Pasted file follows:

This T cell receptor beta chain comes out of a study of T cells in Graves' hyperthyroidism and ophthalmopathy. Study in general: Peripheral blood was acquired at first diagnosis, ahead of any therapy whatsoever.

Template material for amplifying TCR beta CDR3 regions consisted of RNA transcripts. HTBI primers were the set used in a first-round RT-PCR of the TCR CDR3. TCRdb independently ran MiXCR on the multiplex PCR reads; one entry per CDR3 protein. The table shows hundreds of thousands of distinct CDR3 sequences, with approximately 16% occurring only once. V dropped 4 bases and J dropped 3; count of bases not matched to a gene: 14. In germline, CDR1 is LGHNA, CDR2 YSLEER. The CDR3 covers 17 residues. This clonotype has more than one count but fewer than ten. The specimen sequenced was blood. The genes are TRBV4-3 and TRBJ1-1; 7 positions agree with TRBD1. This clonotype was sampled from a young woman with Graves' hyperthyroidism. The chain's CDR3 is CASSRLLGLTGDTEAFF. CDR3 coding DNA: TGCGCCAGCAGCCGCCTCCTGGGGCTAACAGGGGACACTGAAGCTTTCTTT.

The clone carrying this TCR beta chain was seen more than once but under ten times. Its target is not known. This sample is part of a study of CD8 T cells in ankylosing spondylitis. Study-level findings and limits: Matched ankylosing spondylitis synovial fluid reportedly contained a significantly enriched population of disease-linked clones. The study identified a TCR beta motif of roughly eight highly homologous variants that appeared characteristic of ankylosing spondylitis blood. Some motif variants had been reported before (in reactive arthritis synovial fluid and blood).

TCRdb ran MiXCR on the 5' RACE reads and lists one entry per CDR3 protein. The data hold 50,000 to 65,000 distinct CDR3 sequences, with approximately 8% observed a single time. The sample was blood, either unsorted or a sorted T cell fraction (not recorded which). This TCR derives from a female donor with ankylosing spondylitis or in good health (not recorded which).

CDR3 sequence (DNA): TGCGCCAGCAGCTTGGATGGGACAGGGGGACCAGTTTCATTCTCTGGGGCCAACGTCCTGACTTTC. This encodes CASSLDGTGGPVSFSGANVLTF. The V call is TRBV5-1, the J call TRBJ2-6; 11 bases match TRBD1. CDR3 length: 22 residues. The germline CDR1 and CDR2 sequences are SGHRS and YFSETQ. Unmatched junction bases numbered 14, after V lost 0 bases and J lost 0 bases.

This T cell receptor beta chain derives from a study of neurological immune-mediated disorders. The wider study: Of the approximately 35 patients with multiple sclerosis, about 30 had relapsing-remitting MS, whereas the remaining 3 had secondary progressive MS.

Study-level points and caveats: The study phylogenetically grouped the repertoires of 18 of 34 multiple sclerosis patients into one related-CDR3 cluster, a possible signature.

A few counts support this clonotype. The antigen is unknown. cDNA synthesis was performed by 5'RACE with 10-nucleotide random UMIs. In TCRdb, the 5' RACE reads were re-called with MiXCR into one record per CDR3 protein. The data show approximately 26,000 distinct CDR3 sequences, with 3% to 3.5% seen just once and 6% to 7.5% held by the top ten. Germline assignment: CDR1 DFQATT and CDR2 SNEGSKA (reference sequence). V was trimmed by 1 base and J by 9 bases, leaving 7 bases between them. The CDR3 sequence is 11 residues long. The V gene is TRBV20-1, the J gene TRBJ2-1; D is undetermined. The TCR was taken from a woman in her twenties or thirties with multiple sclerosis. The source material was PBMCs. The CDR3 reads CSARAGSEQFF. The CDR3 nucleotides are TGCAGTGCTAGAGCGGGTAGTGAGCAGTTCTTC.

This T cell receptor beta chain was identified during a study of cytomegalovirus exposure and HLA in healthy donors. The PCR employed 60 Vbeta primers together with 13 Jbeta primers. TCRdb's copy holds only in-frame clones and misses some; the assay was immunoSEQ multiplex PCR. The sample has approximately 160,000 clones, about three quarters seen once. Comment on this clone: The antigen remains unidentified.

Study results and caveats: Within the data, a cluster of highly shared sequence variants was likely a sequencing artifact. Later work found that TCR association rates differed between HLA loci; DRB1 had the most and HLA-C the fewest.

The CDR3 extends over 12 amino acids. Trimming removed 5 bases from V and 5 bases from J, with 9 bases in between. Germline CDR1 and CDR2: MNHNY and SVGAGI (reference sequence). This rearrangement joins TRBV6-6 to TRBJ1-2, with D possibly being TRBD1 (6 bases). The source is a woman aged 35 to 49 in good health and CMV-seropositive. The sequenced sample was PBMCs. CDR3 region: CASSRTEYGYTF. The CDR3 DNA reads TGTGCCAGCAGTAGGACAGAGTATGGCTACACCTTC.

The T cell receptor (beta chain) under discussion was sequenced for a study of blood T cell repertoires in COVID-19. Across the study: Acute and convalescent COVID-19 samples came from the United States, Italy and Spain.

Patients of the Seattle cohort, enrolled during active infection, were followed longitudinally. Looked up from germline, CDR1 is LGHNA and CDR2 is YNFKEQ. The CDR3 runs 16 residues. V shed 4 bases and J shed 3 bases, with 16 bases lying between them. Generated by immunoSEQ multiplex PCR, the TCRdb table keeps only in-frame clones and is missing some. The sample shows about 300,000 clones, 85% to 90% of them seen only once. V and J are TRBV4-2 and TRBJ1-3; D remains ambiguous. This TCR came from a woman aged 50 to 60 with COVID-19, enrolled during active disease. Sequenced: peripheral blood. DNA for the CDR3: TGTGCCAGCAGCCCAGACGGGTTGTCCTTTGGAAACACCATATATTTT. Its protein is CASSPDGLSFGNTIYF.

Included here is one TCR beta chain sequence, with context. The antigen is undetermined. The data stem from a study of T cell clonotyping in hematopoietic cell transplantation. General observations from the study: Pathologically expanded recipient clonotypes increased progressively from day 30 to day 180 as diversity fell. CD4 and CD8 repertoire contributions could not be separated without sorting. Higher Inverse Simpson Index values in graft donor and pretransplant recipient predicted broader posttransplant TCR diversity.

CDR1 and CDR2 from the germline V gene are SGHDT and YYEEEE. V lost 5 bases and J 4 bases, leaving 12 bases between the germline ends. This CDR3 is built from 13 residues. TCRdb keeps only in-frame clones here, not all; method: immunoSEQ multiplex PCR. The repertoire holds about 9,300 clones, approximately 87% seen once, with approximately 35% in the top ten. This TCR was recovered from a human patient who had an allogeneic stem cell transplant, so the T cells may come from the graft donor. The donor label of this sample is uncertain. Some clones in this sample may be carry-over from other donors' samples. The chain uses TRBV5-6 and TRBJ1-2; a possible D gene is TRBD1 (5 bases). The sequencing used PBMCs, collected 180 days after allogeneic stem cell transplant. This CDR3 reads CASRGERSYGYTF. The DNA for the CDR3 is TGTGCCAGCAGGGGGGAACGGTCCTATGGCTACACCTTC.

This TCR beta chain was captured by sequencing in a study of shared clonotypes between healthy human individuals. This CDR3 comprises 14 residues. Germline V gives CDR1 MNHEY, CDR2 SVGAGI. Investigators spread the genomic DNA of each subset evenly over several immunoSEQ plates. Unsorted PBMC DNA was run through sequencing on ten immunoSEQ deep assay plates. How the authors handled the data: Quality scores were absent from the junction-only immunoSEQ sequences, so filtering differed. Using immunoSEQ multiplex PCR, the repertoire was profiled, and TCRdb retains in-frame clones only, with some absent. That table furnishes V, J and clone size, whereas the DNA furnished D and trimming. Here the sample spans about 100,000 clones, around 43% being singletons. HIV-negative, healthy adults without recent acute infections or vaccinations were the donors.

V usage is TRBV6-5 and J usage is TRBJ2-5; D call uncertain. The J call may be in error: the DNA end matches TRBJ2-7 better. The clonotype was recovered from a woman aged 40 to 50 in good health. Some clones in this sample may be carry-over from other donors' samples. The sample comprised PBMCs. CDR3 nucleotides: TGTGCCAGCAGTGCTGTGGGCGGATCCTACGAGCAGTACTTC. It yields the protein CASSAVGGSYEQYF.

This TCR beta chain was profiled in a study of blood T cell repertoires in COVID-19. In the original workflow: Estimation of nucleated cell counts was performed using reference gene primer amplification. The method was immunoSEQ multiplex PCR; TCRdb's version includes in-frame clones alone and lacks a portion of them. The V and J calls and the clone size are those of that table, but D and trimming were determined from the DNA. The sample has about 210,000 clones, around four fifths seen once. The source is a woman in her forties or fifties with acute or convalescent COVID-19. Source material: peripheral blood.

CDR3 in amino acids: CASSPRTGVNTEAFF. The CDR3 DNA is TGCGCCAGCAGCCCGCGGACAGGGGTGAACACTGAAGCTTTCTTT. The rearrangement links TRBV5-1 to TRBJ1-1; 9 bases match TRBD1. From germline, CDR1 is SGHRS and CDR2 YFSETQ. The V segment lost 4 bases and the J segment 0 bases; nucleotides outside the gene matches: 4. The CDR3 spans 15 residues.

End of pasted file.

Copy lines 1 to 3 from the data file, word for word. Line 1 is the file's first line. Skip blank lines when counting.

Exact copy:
This T cell receptor beta chain comes out of a study of T cells in Graves' hyperthyroidism and ophthalmopathy. Study in general: Peripheral blood was acquired at first diagnosis, ahead of any therapy whatsoever.

Template material for amplifying TCR beta CDR3 regions consisted of RNA transcripts. HTBI primers were the set used in a first-round RT-PCR of the TCR CDR3. TCRdb independently ran MiXCR on the multiplex PCR reads; one entry per CDR3 protein. The table shows hundreds of thousands of distinct CDR3 sequences, with approximately 16% occurring only once. V dropped 4 bases and J dropped 3; count of bases not matched to a gene: 14. In germline, CDR1 is LGHNA, CDR2 YSLEER. The CDR3 covers 17 residues. This clonotype has more than one count but fewer than ten. The specimen sequenced was blood. The genes are TRBV4-3 and TRBJ1-1; 7 positions agree with TRBD1. This clonotype was sampled from a young woman with Graves' hyperthyroidism. The chain's CDR3 is CASSRLLGLTGDTEAFF. CDR3 coding DNA: TGCGCCAGCAGCCGCCTCCTGGGGCTAACAGGGGACACTGAAGCTTTCTTT.

The clone carrying this TCR beta chain was seen more than once but under ten times. Its target is not known. This sample is part of a study of CD8 T cells in ankylosing spondylitis. Study-level findings and limits: Matched ankylosing spondylitis synovial fluid reportedly contained a significantly enriched population of disease-linked clones. The study identified a TCR beta motif of roughly eight highly homologous variants that appeared characteristic of ankylosing spondylitis blood. Some motif variants had been reported before (in reactive arthritis synovial fluid and blood).